News

Commanders Stress Pacific Exercise’s Value to Regional Prosperity

July 7, 2016 , From a U.S. 3rd Fleet News Release

The biennial Rim of the Pacific exercise promotes cooperation that contributes to prosperity in the Indo-Asia-Pacific region, top U.S. commanders said during a July 5 news conference here.

Navy Adm. Scott H. Swift, U.S. Pacific Fleet commander, talks about the 2016 Rim of the Pacific exercise during a news conference at Joint Base Pearl Harbor-Hickam, Hawaii, July 5, 2016. Twenty-six nations, more than 40 ships and submarines, more than 200 aircraft and 25,000 personnel are participating in the world's largest international maritime exercise. Air Force photo by Staff Sgt. Christopher Hubenthal
Navy Adm. Scott H. Swift, U.S. Pacific Fleet commander, talks about the 2016 Rim of the Pacific exercise during a news conference at Joint Base Pearl Harbor-Hickam, Hawaii, July 5, 2016. Twenty-six nations, more than 40 ships and submarines, more than 200 aircraft and 25,000 personnel are participating in the world's largest international maritime exercise. Air Force photo by Staff Sgt. Christopher Hubenthal
Navy Adm. Scott H. Swift, U.S. Pacific Fleet commander, talks about the 2016 Rim of the Pacific exercise during a news conference at Joint Base Pearl Harbor-Hickam, Hawaii, July 5, 2016. Twenty-six nations, more than 40 ships and submarines, more than 200 aircraft and 25,000 personnel are participating in the world's largest international maritime exercise. Air Force photo by Staff Sgt. Christopher Hubenthal
Exercise leadership talks RIMPAC 2016 at opening press conference
Navy Adm. Scott H. Swift, U.S. Pacific Fleet commander, talks about the 2016 Rim of the Pacific exercise during a news conference at Joint Base Pearl Harbor-Hickam, Hawaii, July 5, 2016. Twenty-six nations, more than 40 ships and submarines, more than 200 aircraft and 25,000 personnel are participating in the world's largest international maritime exercise. Air Force photo by Staff Sgt. Christopher Hubenthal
Photo By: Staff Sgt. Chris Hubenthal
VIRIN: 160705-F-AD344-088

Twenty-six nations, 45 ships, five submarines, more than 200 aircraft and 25,000 personnel are participating in Rimpac’s 25th iteration in and around the Hawaiian Islands and Southern California.

Navy Adm. Scott H. Swift, U.S. Pacific Fleet commander, and Navy Vice Adm. Nora W. Tyson, U.S. 3rd Fleet commander and the Rimpac combined task force commander, explained the exercise’s importance.

Swift said Rimpac is one way cooperation among partners and allies promotes continued prosperity.

Stability and Security

"This is what the international maritime community does in ensuring that the norms, standards, rules and laws that have provided the great stability and security, the foundation for prosperity, that we all enjoy for the last 70 years," he said. "They're joined by a shared interest in maritime cooperation in the Pacific. We are all ‘locals’ during Rimpac -- that's regardless of geographic size, military might or economic strength. It's just one brilliant example of the inclusive, principled security network that [Defense Secretary Ash Carter] spoke about at the Shangri La Dialogue in Singapore just a month ago."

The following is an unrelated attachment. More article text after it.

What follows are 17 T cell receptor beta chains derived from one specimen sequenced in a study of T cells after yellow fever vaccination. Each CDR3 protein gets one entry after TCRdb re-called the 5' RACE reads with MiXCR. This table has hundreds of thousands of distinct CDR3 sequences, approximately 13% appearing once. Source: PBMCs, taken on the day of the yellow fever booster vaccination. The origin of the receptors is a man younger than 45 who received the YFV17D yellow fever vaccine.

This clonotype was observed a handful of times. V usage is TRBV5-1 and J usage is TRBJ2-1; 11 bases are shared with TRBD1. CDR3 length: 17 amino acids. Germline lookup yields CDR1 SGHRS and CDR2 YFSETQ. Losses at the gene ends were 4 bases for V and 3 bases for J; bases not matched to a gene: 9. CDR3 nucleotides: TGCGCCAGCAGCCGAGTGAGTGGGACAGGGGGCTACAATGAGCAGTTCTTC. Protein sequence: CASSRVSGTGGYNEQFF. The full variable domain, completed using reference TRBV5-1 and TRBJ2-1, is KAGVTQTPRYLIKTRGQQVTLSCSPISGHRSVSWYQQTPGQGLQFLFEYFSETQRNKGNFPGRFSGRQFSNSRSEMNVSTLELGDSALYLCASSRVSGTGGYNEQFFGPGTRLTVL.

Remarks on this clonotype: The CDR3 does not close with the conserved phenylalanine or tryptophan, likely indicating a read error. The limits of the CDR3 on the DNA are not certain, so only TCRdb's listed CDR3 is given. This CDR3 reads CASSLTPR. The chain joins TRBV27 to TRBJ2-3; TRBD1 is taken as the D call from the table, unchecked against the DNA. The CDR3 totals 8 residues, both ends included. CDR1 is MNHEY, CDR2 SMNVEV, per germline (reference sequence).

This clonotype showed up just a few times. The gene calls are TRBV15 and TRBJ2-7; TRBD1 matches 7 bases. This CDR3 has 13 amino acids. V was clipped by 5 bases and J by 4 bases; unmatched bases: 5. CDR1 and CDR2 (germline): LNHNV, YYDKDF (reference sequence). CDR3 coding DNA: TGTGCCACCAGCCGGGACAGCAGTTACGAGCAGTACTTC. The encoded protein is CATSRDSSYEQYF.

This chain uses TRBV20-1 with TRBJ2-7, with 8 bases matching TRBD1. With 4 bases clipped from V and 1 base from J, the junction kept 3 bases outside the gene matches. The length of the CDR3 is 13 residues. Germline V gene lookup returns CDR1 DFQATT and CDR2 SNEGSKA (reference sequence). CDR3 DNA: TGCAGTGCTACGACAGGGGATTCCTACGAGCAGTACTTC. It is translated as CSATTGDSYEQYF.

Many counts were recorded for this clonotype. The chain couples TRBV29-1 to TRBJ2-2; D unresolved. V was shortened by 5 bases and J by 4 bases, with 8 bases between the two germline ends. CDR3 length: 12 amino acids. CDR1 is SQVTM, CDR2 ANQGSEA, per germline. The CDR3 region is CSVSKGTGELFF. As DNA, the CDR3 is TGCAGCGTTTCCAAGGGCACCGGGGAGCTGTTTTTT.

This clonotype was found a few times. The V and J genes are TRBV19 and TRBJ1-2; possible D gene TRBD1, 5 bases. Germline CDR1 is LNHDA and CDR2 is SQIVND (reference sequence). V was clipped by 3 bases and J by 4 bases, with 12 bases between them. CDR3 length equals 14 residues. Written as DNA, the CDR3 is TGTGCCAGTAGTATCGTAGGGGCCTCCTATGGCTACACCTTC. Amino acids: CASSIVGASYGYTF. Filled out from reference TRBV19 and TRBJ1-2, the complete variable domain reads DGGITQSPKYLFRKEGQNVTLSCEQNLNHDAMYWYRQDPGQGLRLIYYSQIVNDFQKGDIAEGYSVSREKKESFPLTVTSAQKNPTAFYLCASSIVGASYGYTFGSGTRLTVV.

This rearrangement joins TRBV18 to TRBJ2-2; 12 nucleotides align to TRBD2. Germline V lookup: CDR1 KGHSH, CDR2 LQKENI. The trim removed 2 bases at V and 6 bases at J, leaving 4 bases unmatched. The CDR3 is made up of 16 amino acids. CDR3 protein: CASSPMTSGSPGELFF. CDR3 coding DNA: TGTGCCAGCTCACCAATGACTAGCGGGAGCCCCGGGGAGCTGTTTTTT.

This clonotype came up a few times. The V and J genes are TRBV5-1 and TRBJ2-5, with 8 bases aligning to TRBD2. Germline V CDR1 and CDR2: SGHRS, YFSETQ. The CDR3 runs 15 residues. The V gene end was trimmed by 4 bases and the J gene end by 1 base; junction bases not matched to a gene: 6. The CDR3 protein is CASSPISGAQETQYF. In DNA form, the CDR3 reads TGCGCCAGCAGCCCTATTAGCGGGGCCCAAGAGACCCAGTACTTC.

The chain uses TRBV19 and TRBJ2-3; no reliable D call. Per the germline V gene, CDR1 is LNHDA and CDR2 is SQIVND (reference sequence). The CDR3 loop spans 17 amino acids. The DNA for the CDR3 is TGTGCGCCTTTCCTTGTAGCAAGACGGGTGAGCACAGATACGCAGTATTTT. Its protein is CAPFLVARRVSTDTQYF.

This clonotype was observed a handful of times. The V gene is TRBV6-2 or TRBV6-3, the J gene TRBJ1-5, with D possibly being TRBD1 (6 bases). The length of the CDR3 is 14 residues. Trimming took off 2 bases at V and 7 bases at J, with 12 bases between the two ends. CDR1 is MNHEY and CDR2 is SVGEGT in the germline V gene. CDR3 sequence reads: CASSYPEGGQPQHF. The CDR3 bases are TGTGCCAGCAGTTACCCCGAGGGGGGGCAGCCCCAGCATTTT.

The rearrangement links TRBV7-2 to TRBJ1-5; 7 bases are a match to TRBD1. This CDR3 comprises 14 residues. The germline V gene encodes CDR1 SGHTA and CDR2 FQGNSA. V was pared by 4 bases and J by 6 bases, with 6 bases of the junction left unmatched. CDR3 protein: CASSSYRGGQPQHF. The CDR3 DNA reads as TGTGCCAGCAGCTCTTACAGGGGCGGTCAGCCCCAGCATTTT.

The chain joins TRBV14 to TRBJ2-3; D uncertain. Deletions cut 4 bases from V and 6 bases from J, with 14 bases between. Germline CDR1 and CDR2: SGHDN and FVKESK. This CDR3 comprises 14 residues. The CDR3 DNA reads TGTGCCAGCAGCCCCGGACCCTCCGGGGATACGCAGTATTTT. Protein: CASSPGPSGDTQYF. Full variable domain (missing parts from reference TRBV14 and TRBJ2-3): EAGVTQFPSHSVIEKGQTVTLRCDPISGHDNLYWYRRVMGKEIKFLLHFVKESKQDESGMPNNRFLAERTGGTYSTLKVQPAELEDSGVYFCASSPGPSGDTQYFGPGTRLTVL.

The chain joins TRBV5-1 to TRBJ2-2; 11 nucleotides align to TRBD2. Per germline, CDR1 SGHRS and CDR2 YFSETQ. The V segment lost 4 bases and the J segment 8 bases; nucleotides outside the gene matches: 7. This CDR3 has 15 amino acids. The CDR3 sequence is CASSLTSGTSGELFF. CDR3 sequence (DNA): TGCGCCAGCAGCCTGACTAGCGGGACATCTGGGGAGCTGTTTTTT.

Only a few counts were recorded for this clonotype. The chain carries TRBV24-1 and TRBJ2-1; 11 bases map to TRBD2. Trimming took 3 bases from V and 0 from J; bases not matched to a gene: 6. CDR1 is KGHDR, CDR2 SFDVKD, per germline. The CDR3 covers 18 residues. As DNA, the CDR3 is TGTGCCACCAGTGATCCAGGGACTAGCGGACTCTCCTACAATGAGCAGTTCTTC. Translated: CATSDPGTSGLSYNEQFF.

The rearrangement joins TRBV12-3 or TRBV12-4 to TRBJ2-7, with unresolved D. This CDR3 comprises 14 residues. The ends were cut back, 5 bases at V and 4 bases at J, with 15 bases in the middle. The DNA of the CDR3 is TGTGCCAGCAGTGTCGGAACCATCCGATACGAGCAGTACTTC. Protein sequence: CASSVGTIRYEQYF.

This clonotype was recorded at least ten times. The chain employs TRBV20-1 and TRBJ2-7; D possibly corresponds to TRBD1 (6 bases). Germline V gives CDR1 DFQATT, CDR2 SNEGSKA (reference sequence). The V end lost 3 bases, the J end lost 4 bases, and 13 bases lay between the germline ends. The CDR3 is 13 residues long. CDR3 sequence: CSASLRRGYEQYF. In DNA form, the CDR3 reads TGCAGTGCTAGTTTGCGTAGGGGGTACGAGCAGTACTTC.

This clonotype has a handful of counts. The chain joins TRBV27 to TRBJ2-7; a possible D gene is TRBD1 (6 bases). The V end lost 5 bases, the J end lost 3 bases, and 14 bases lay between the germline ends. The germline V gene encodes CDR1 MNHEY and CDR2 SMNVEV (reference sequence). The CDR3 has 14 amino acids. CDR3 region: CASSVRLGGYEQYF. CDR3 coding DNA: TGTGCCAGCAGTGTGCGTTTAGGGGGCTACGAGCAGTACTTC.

Nations involved in the exercise practice joint and combined operations that translate to real-world scenarios as part of the world's largest international maritime exercise. Of the 26 participating nations, Denmark, Germany and Italy are participating in their first Rimpac.

"Rimpac is truly about bringing 26 nations together for a unique training opportunity," Tyson said. "Participating forces exercise a wide range of capabilities, from disaster response and maritime security operations to sea control and complex warfighting. Perhaps even more importantly, participants build and sustain relationships and trust that are critical to ensuring the safety of the sea lanes and security on the world's oceans."

Preparation for Future Combined Efforts

Tyson said partner nations and allies working together during Rimpac and other exercises will better prepare them for future combined efforts in the region.

"We know that credible, ready, maritime partners help preserve peace and prevent conflict," she said. "We also know that the work we do in the next five weeks will further enhance our collective capability to respond to crises as part of a joint or combined effort."

Tyson said this year's Rimpac introduces several new elements, including amphibious operations in the Southern California operating area. It also will feature a Harpoon missile shoot from a U.S. Navy littoral combat ship and will highlight fleet innovation during the Trident Warrior experimentation series.

From building partnerships to promoting safer sea lanes and experimentation to innovation, Tyson said, one thing is certain.

"I think I can speak for each of the international leaders here and the more than 25,000 personnel taking part, when I say that we are excited to get this exercise underway," Tyson said. "We're looking forward to a great exercise with our friends and partners, and we all recognize that the time and the effort that went in to planning and executing this complex exercise will result in a naval force that is collectively more capable of keeping our oceans safe and global commerce moving. Rimpac 2016 will certainly help us meet those expectations."